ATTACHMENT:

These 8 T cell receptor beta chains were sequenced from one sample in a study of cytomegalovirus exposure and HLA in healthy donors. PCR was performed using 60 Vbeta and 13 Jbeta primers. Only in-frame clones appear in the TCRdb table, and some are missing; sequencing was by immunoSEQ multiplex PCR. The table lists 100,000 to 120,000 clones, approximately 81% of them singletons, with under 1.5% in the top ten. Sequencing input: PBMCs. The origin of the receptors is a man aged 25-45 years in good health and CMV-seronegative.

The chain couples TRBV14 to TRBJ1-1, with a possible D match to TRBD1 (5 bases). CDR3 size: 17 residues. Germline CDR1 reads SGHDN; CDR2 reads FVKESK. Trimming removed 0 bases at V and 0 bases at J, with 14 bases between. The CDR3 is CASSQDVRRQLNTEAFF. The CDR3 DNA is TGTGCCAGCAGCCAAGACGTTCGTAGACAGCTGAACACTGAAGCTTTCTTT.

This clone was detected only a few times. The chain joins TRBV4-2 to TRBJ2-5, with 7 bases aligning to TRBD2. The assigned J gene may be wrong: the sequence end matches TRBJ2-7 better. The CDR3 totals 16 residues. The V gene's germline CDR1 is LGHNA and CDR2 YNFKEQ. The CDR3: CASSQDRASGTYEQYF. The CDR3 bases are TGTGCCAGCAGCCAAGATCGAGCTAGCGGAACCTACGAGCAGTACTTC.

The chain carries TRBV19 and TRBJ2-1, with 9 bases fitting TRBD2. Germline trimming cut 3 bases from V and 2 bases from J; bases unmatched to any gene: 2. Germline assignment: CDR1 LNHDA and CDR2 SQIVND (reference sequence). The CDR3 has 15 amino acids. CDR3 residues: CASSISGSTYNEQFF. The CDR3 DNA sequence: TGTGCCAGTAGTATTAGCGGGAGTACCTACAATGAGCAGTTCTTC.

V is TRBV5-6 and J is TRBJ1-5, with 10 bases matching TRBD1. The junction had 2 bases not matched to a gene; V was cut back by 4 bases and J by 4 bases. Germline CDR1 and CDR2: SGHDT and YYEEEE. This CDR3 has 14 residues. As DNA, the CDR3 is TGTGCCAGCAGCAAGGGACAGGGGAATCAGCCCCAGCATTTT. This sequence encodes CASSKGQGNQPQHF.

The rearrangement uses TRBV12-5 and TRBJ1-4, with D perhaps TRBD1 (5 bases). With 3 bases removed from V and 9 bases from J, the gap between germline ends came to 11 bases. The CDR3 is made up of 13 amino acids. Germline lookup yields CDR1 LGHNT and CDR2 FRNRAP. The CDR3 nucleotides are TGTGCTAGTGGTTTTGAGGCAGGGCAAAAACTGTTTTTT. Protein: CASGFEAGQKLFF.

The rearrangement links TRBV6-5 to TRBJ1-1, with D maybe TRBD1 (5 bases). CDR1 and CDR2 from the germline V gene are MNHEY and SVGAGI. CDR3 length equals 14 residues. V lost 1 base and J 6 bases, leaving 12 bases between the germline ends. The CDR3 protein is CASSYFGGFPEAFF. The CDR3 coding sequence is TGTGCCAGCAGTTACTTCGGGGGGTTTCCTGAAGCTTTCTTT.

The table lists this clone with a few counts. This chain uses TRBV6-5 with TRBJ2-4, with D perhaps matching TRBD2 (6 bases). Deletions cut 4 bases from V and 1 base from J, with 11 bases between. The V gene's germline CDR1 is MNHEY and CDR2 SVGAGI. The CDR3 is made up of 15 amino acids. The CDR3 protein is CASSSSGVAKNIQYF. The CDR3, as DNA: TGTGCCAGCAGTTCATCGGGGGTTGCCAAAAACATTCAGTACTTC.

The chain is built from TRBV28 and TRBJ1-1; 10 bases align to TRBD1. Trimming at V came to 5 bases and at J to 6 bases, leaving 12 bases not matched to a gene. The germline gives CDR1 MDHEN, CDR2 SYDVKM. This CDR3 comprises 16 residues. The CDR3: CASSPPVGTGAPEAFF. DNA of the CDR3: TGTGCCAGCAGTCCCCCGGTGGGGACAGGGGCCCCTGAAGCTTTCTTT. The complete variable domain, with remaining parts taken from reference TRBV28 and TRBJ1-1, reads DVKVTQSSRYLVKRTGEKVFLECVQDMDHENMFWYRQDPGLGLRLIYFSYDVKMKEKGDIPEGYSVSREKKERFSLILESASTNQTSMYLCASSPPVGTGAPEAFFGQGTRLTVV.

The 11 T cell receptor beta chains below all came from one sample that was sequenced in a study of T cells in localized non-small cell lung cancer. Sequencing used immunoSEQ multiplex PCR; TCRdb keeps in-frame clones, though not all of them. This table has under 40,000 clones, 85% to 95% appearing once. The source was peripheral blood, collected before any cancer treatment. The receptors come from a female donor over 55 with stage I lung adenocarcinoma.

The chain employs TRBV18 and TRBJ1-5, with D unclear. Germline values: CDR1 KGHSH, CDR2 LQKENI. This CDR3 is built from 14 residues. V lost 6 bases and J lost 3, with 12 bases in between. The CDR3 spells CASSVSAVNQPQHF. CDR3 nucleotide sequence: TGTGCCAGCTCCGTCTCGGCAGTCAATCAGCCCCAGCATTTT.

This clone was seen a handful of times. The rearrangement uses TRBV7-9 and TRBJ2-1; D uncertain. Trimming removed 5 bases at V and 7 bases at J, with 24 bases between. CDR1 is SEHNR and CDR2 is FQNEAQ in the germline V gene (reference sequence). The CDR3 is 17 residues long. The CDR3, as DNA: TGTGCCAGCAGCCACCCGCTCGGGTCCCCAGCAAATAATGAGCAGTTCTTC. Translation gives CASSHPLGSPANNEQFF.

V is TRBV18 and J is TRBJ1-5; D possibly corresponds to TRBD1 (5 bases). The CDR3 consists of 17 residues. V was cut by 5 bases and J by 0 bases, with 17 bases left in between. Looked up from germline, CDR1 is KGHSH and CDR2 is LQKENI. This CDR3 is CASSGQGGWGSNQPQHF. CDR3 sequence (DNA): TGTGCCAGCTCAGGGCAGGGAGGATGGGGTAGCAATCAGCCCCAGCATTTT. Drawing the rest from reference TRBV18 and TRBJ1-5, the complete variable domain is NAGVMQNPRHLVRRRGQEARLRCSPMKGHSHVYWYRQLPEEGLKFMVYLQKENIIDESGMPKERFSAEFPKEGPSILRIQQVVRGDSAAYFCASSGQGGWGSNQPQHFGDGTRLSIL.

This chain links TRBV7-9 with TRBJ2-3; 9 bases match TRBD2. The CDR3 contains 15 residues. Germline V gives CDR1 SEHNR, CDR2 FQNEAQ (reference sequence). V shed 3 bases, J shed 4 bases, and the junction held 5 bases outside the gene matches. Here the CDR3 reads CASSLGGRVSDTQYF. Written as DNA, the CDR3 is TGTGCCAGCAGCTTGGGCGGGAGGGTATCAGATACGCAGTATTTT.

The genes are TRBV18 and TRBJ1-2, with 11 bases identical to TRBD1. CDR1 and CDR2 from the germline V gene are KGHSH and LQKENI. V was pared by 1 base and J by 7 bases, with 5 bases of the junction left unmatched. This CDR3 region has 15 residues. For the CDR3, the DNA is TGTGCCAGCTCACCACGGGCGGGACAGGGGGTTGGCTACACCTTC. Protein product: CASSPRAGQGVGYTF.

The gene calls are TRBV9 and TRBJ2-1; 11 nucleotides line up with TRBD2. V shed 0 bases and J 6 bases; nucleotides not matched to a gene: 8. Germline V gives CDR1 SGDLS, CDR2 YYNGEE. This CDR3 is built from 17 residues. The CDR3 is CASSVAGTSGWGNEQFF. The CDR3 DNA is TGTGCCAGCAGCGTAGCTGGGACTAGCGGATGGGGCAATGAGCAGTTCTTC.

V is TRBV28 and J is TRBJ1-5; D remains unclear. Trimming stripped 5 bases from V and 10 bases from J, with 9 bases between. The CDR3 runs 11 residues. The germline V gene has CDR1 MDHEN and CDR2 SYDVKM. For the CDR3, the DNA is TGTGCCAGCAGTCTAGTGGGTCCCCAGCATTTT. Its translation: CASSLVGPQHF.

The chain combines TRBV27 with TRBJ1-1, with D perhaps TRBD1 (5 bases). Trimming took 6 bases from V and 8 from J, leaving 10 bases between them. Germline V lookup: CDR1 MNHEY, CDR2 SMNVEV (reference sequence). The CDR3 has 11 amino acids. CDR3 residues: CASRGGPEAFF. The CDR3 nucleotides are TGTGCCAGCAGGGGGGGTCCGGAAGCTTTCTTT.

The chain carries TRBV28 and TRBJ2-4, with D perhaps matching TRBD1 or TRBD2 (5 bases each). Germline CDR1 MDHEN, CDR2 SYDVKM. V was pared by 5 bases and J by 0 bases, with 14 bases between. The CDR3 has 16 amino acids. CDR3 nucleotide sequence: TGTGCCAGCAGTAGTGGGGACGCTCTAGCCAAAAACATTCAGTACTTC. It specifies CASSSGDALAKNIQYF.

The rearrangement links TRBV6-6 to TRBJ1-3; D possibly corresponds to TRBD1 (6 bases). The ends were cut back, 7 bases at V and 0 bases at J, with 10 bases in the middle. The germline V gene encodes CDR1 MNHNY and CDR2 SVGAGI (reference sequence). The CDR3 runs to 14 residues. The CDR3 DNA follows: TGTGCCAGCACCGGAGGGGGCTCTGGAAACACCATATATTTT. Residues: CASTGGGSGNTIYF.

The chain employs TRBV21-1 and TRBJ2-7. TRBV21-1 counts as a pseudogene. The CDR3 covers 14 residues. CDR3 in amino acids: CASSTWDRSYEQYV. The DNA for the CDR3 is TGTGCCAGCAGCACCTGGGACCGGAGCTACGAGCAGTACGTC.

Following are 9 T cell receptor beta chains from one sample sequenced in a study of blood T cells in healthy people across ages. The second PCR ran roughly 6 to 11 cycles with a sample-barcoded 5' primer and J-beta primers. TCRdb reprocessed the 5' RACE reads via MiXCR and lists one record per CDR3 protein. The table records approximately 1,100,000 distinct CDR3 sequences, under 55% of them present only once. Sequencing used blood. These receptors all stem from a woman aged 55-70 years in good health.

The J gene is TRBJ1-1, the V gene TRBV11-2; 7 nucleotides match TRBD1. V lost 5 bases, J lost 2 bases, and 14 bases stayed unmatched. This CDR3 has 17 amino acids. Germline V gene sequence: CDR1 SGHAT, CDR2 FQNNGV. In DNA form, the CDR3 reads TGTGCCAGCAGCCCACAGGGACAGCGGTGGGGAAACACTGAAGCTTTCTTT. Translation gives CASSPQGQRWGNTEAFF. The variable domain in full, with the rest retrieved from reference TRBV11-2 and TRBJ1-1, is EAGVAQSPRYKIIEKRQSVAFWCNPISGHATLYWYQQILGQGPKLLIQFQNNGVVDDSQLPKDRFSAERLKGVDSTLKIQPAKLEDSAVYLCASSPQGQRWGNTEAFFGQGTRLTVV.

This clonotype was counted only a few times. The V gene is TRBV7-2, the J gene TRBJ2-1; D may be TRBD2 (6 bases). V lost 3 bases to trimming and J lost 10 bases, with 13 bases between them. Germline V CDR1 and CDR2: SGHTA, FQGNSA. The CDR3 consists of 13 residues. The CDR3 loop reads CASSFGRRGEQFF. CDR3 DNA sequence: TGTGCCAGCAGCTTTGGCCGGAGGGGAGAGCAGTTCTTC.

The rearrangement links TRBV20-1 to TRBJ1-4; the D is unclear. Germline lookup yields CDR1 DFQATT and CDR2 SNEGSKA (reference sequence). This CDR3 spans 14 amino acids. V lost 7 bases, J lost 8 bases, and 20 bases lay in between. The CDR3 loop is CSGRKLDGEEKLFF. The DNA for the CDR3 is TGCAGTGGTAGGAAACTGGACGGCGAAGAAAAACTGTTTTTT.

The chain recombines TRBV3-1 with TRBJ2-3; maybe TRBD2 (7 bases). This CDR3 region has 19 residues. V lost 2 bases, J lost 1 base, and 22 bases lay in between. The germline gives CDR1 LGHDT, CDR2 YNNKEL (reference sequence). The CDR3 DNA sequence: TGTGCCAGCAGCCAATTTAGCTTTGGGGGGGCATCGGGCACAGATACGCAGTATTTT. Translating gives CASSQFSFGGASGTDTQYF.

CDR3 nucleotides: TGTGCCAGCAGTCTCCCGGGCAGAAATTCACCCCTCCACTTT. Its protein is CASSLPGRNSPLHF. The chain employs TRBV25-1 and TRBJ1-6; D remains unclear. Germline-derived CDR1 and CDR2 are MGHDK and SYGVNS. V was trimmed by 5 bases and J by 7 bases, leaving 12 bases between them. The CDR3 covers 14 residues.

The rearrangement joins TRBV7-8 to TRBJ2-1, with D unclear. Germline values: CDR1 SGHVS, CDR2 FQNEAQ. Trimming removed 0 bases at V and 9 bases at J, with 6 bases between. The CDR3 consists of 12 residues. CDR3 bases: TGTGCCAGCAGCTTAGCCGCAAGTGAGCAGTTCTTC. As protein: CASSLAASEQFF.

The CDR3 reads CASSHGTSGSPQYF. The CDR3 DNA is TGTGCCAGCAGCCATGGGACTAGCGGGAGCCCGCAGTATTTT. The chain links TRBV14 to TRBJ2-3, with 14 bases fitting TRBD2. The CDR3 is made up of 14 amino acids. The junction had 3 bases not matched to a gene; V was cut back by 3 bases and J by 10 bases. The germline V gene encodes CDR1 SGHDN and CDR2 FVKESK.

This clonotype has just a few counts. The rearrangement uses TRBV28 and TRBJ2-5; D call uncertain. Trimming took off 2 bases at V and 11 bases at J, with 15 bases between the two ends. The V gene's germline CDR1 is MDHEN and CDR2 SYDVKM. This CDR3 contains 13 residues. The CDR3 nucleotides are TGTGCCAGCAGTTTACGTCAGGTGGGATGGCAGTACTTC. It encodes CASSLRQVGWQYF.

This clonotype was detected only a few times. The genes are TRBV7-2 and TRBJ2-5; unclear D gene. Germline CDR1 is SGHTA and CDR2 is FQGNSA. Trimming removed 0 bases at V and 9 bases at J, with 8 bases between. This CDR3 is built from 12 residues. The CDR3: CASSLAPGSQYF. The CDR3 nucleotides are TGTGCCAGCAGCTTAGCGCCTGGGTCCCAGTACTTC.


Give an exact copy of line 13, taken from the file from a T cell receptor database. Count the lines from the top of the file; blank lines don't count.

V is TRBV18 and J is TRBJ1-5; D possibly corresponds to TRBD1 (5 bases). The CDR3 consists of 17 residues. V was cut by 5 bases and J by 0 bases, with 17 bases left in between. Looked up from germline, CDR1 is KGHSH and CDR2 is LQKENI. This CDR3 is CASSGQGGWGSNQPQHF. CDR3 sequence (DNA): TGTGCCAGCTCAGGGCAGGGAGGATGGGGTAGCAATCAGCCCCAGCATTTT. Drawing the rest from reference TRBV18 and TRBJ1-5, the complete variable domain is NAGVMQNPRHLVRRRGQEARLRCSPMKGHSHVYWYRQLPEEGLKFMVYLQKENIIDESGMPKERFSAEFPKEGPSILRIQQVVRGDSAAYFCASSGQGGWGSNQPQHFGDGTRLSIL.